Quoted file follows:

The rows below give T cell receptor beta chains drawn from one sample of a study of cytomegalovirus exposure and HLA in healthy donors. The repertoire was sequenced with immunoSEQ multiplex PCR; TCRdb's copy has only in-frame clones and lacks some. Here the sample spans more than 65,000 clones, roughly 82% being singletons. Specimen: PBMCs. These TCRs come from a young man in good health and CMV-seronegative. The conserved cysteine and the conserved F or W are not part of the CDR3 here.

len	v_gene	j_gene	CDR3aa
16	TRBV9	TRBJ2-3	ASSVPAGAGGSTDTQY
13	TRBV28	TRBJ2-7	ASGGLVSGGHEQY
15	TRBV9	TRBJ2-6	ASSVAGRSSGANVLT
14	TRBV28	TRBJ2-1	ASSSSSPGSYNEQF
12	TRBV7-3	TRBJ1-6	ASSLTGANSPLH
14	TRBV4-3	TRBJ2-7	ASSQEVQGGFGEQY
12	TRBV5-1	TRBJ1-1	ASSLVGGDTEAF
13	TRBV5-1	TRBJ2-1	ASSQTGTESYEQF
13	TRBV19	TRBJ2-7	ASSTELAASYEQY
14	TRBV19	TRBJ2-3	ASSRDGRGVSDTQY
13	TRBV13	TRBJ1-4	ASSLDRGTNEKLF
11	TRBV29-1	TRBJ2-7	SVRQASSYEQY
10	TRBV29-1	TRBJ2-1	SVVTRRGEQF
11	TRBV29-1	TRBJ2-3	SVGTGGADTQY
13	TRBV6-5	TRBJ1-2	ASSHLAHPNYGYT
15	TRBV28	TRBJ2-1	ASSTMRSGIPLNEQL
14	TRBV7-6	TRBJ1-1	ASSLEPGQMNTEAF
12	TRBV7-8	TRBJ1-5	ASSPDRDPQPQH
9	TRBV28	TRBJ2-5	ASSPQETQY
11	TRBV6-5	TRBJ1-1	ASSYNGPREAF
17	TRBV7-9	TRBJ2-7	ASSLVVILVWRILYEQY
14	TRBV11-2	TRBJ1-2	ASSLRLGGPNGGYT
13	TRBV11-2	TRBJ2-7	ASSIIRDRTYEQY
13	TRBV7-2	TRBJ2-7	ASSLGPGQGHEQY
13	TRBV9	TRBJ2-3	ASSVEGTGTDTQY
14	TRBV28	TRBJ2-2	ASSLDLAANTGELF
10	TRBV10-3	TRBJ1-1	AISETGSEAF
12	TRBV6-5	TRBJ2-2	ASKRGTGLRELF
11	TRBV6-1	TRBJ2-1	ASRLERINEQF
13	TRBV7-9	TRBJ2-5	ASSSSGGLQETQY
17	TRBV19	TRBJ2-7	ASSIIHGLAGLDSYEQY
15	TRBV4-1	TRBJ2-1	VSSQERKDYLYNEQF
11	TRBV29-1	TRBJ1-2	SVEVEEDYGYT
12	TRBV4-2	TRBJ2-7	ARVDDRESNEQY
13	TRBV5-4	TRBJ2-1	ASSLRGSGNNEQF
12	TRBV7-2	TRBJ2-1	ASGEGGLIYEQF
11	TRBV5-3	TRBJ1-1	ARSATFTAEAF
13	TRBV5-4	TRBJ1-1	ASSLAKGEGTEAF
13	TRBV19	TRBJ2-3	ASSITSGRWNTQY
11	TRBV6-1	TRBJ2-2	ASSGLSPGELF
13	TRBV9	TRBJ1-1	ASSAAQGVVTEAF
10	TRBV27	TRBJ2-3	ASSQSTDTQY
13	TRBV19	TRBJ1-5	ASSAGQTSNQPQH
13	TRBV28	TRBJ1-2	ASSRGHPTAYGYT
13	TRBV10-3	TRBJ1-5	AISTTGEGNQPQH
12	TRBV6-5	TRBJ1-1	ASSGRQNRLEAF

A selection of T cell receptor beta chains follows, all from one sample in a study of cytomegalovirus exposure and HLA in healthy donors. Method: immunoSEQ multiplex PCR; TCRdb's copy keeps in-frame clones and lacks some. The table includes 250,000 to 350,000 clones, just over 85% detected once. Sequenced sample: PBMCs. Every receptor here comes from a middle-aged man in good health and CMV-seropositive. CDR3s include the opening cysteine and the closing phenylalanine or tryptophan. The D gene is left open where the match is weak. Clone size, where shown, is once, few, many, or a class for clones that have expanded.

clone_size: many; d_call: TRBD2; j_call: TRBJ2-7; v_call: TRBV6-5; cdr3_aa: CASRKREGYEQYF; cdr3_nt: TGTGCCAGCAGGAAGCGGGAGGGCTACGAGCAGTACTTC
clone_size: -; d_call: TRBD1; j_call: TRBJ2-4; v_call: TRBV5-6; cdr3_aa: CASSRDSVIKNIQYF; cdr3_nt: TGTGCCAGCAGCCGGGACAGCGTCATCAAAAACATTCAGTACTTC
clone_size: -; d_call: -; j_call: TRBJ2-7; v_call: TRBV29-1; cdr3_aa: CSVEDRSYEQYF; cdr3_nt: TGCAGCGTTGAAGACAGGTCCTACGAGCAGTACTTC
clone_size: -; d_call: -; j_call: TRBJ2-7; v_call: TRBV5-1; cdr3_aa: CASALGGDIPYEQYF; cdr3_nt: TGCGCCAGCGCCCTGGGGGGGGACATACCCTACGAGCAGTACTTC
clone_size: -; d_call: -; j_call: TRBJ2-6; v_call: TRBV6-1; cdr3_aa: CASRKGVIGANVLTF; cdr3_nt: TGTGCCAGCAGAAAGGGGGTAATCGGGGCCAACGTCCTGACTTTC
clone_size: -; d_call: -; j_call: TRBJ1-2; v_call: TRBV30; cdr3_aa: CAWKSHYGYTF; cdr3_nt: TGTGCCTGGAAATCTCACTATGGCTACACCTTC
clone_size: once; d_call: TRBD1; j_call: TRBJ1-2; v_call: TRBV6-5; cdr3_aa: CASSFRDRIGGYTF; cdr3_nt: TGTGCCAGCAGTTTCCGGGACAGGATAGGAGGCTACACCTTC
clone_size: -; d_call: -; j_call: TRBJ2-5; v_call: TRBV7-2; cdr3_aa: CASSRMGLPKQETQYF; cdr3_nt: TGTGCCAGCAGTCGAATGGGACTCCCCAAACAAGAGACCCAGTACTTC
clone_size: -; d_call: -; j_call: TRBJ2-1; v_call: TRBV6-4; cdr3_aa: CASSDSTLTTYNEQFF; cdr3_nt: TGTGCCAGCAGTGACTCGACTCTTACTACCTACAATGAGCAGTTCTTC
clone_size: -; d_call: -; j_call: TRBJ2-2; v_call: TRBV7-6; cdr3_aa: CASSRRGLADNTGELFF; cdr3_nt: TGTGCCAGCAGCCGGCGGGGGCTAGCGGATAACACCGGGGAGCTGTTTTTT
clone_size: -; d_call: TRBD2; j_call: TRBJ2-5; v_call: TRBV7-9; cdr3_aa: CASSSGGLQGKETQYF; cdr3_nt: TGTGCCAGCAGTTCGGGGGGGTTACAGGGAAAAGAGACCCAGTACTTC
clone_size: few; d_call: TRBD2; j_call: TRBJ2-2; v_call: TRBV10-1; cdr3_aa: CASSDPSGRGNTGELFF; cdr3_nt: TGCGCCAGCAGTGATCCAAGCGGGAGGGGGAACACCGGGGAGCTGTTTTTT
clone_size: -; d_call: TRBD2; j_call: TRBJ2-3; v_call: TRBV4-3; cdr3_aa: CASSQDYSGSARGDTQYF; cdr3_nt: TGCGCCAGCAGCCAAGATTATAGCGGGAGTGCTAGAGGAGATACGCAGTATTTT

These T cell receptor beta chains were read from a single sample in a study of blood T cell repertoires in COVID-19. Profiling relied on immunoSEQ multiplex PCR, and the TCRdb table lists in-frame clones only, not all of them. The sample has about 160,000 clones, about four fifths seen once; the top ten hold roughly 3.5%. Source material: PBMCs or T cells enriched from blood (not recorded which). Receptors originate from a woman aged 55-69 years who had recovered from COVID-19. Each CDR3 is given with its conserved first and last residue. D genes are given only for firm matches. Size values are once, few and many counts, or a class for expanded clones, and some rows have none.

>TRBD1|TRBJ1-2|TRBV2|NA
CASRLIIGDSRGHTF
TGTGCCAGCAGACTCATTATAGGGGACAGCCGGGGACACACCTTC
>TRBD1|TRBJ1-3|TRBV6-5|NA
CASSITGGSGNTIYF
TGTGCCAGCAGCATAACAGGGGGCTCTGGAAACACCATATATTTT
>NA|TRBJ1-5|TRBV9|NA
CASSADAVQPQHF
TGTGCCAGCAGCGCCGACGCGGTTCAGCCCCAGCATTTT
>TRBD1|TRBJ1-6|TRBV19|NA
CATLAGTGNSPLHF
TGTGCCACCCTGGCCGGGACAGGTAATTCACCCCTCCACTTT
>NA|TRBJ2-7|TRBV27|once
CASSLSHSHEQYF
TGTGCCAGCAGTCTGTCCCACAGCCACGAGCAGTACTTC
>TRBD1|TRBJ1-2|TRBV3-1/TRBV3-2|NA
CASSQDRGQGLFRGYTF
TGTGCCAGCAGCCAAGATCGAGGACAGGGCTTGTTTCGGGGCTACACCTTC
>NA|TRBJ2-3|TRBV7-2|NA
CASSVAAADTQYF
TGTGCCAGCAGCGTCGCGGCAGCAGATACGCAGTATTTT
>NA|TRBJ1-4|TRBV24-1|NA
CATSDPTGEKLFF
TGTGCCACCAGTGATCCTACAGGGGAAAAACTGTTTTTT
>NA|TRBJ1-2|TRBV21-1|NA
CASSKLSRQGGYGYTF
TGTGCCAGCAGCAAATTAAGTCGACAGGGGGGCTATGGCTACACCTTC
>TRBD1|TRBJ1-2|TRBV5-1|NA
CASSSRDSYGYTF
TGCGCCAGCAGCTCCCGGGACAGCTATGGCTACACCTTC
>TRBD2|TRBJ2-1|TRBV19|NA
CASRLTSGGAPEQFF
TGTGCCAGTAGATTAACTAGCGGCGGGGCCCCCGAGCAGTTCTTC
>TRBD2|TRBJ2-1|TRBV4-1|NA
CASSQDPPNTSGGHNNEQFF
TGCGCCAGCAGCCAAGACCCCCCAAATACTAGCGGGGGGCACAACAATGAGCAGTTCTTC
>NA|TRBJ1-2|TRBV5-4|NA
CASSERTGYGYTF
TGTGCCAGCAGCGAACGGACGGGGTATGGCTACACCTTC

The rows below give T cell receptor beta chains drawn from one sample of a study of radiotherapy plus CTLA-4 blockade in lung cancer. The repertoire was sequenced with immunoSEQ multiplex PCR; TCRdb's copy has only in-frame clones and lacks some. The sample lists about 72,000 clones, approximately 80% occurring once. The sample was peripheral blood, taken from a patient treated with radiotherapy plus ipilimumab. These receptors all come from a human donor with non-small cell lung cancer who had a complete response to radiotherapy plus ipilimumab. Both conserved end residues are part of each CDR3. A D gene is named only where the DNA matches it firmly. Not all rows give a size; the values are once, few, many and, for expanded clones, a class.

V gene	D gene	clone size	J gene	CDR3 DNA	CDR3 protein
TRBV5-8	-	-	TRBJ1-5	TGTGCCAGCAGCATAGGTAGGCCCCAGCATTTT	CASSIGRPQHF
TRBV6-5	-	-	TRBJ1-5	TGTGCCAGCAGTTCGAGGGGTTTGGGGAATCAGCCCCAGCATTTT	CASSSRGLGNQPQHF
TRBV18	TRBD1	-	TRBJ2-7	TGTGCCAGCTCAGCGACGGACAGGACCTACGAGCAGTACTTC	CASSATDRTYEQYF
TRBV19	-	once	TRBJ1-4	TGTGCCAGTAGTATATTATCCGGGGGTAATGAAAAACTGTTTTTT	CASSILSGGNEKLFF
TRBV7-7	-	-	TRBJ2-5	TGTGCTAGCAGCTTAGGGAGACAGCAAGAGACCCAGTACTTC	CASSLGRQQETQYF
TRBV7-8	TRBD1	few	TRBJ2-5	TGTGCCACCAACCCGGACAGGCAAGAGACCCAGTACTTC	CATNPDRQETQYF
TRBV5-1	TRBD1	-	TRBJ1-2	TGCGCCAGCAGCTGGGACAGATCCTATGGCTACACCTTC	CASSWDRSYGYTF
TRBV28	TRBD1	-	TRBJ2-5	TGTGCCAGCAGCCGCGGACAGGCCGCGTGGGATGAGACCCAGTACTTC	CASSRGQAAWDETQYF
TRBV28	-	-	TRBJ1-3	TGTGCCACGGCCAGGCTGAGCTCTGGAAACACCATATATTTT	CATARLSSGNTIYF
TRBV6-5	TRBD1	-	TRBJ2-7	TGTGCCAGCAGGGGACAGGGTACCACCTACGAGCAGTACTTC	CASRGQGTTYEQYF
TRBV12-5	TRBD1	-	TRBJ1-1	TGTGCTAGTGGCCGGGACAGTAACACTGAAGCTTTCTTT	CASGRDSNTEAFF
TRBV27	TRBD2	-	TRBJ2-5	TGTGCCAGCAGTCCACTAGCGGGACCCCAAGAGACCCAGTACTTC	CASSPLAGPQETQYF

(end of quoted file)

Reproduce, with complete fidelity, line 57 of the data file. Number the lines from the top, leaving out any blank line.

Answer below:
clone_size: -; d_call: -; j_call: TRBJ2-5; v_call: TRBV7-2; cdr3_aa: CASSRMGLPKQETQYF; cdr3_nt: TGTGCCAGCAGTCGAATGGGACTCCCCAAACAAGAGACCCAGTACTTC